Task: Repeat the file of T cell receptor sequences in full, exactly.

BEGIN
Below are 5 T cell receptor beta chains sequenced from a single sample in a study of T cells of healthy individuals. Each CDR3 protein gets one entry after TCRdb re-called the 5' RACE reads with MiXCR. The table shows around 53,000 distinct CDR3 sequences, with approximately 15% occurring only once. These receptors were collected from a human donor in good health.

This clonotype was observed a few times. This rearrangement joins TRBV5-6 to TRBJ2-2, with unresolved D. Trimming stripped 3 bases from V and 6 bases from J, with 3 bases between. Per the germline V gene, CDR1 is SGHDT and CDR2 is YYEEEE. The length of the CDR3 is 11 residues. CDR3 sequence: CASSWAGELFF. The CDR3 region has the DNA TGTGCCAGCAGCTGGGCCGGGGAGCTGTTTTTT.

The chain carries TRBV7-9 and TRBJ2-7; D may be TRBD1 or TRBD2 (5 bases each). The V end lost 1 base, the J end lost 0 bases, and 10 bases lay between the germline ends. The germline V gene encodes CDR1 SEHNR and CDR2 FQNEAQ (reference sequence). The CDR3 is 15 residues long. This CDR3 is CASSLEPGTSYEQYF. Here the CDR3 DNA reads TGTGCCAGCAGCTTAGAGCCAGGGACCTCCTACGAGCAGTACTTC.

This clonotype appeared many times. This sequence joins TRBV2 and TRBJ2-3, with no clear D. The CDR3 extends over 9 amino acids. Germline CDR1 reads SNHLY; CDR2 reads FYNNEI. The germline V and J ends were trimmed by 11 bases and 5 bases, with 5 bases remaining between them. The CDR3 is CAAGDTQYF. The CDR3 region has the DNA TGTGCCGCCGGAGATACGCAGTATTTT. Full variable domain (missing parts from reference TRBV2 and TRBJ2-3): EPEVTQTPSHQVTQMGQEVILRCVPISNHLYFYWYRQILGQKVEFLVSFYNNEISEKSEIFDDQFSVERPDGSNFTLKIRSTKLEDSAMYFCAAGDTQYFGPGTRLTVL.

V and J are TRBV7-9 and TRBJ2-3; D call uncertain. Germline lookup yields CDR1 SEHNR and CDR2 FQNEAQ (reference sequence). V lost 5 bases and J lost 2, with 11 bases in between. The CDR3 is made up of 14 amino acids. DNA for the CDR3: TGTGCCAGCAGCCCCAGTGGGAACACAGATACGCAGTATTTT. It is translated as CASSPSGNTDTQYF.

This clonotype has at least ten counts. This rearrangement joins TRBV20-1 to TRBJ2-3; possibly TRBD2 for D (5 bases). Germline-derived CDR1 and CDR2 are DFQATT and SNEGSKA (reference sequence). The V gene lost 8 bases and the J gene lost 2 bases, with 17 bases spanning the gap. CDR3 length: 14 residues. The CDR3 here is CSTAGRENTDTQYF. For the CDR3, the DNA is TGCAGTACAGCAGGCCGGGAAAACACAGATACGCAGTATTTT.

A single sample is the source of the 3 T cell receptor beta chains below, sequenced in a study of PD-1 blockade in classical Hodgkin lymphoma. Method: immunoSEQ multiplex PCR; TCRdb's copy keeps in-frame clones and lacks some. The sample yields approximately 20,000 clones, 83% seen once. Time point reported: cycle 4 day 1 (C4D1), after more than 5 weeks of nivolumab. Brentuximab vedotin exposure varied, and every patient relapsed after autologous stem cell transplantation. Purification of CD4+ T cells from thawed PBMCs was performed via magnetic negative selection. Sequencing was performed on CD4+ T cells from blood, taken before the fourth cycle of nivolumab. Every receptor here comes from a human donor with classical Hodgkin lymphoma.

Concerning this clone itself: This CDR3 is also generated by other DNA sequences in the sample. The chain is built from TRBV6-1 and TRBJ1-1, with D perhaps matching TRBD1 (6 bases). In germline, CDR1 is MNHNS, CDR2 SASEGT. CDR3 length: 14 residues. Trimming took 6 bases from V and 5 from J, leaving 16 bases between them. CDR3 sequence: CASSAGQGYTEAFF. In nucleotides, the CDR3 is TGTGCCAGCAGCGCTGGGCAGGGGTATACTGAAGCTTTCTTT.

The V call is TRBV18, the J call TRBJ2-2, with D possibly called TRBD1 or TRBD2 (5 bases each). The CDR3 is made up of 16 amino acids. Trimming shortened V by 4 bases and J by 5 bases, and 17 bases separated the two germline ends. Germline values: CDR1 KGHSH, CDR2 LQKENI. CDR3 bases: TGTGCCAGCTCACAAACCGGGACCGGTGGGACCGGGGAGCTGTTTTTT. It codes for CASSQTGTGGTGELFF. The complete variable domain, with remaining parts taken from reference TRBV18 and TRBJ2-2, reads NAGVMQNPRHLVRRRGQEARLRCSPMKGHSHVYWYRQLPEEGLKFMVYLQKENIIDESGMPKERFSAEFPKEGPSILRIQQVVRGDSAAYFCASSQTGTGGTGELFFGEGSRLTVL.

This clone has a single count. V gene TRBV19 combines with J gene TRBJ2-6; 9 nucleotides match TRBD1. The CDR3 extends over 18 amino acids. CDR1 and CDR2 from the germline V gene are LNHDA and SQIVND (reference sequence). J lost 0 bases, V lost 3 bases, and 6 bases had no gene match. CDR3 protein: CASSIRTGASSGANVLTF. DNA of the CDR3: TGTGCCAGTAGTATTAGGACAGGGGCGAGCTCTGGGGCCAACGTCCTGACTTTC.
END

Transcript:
Below are 5 T cell receptor beta chains sequenced from a single sample in a study of T cells of healthy individuals. Each CDR3 protein gets one entry after TCRdb re-called the 5' RACE reads with MiXCR. The table shows around 53,000 distinct CDR3 sequences, with approximately 15% occurring only once. These receptors were collected from a human donor in good health.

This clonotype was observed a few times. This rearrangement joins TRBV5-6 to TRBJ2-2, with unresolved D. Trimming stripped 3 bases from V and 6 bases from J, with 3 bases between. Per the germline V gene, CDR1 is SGHDT and CDR2 is YYEEEE. The length of the CDR3 is 11 residues. CDR3 sequence: CASSWAGELFF. The CDR3 region has the DNA TGTGCCAGCAGCTGGGCCGGGGAGCTGTTTTTT.

The chain carries TRBV7-9 and TRBJ2-7; D may be TRBD1 or TRBD2 (5 bases each). The V end lost 1 base, the J end lost 0 bases, and 10 bases lay between the germline ends. The germline V gene encodes CDR1 SEHNR and CDR2 FQNEAQ (reference sequence). The CDR3 is 15 residues long. This CDR3 is CASSLEPGTSYEQYF. Here the CDR3 DNA reads TGTGCCAGCAGCTTAGAGCCAGGGACCTCCTACGAGCAGTACTTC.

This clonotype appeared many times. This sequence joins TRBV2 and TRBJ2-3, with no clear D. The CDR3 extends over 9 amino acids. Germline CDR1 reads SNHLY; CDR2 reads FYNNEI. The germline V and J ends were trimmed by 11 bases and 5 bases, with 5 bases remaining between them. The CDR3 is CAAGDTQYF. The CDR3 region has the DNA TGTGCCGCCGGAGATACGCAGTATTTT. Full variable domain (missing parts from reference TRBV2 and TRBJ2-3): EPEVTQTPSHQVTQMGQEVILRCVPISNHLYFYWYRQILGQKVEFLVSFYNNEISEKSEIFDDQFSVERPDGSNFTLKIRSTKLEDSAMYFCAAGDTQYFGPGTRLTVL.

V and J are TRBV7-9 and TRBJ2-3; D call uncertain. Germline lookup yields CDR1 SEHNR and CDR2 FQNEAQ (reference sequence). V lost 5 bases and J lost 2, with 11 bases in between. The CDR3 is made up of 14 amino acids. DNA for the CDR3: TGTGCCAGCAGCCCCAGTGGGAACACAGATACGCAGTATTTT. It is translated as CASSPSGNTDTQYF.

This clonotype has at least ten counts. This rearrangement joins TRBV20-1 to TRBJ2-3; possibly TRBD2 for D (5 bases). Germline-derived CDR1 and CDR2 are DFQATT and SNEGSKA (reference sequence). The V gene lost 8 bases and the J gene lost 2 bases, with 17 bases spanning the gap. CDR3 length: 14 residues. The CDR3 here is CSTAGRENTDTQYF. For the CDR3, the DNA is TGCAGTACAGCAGGCCGGGAAAACACAGATACGCAGTATTTT.

A single sample is the source of the 3 T cell receptor beta chains below, sequenced in a study of PD-1 blockade in classical Hodgkin lymphoma. Method: immunoSEQ multiplex PCR; TCRdb's copy keeps in-frame clones and lacks some. The sample yields approximately 20,000 clones, 83% seen once. Time point reported: cycle 4 day 1 (C4D1), after more than 5 weeks of nivolumab. Brentuximab vedotin exposure varied, and every patient relapsed after autologous stem cell transplantation. Purification of CD4+ T cells from thawed PBMCs was performed via magnetic negative selection. Sequencing was performed on CD4+ T cells from blood, taken before the fourth cycle of nivolumab. Every receptor here comes from a human donor with classical Hodgkin lymphoma.

Concerning this clone itself: This CDR3 is also generated by other DNA sequences in the sample. The chain is built from TRBV6-1 and TRBJ1-1, with D perhaps matching TRBD1 (6 bases). In germline, CDR1 is MNHNS, CDR2 SASEGT. CDR3 length: 14 residues. Trimming took 6 bases from V and 5 from J, leaving 16 bases between them. CDR3 sequence: CASSAGQGYTEAFF. In nucleotides, the CDR3 is TGTGCCAGCAGCGCTGGGCAGGGGTATACTGAAGCTTTCTTT.

The V call is TRBV18, the J call TRBJ2-2, with D possibly called TRBD1 or TRBD2 (5 bases each). The CDR3 is made up of 16 amino acids. Trimming shortened V by 4 bases and J by 5 bases, and 17 bases separated the two germline ends. Germline values: CDR1 KGHSH, CDR2 LQKENI. CDR3 bases: TGTGCCAGCTCACAAACCGGGACCGGTGGGACCGGGGAGCTGTTTTTT. It codes for CASSQTGTGGTGELFF. The complete variable domain, with remaining parts taken from reference TRBV18 and TRBJ2-2, reads NAGVMQNPRHLVRRRGQEARLRCSPMKGHSHVYWYRQLPEEGLKFMVYLQKENIIDESGMPKERFSAEFPKEGPSILRIQQVVRGDSAAYFCASSQTGTGGTGELFFGEGSRLTVL.

This clone has a single count. V gene TRBV19 combines with J gene TRBJ2-6; 9 nucleotides match TRBD1. The CDR3 extends over 18 amino acids. CDR1 and CDR2 from the germline V gene are LNHDA and SQIVND (reference sequence). J lost 0 bases, V lost 3 bases, and 6 bases had no gene match. CDR3 protein: CASSIRTGASSGANVLTF. DNA of the CDR3: TGTGCCAGTAGTATTAGGACAGGGGCGAGCTCTGGGGCCAACGTCCTGACTTTC.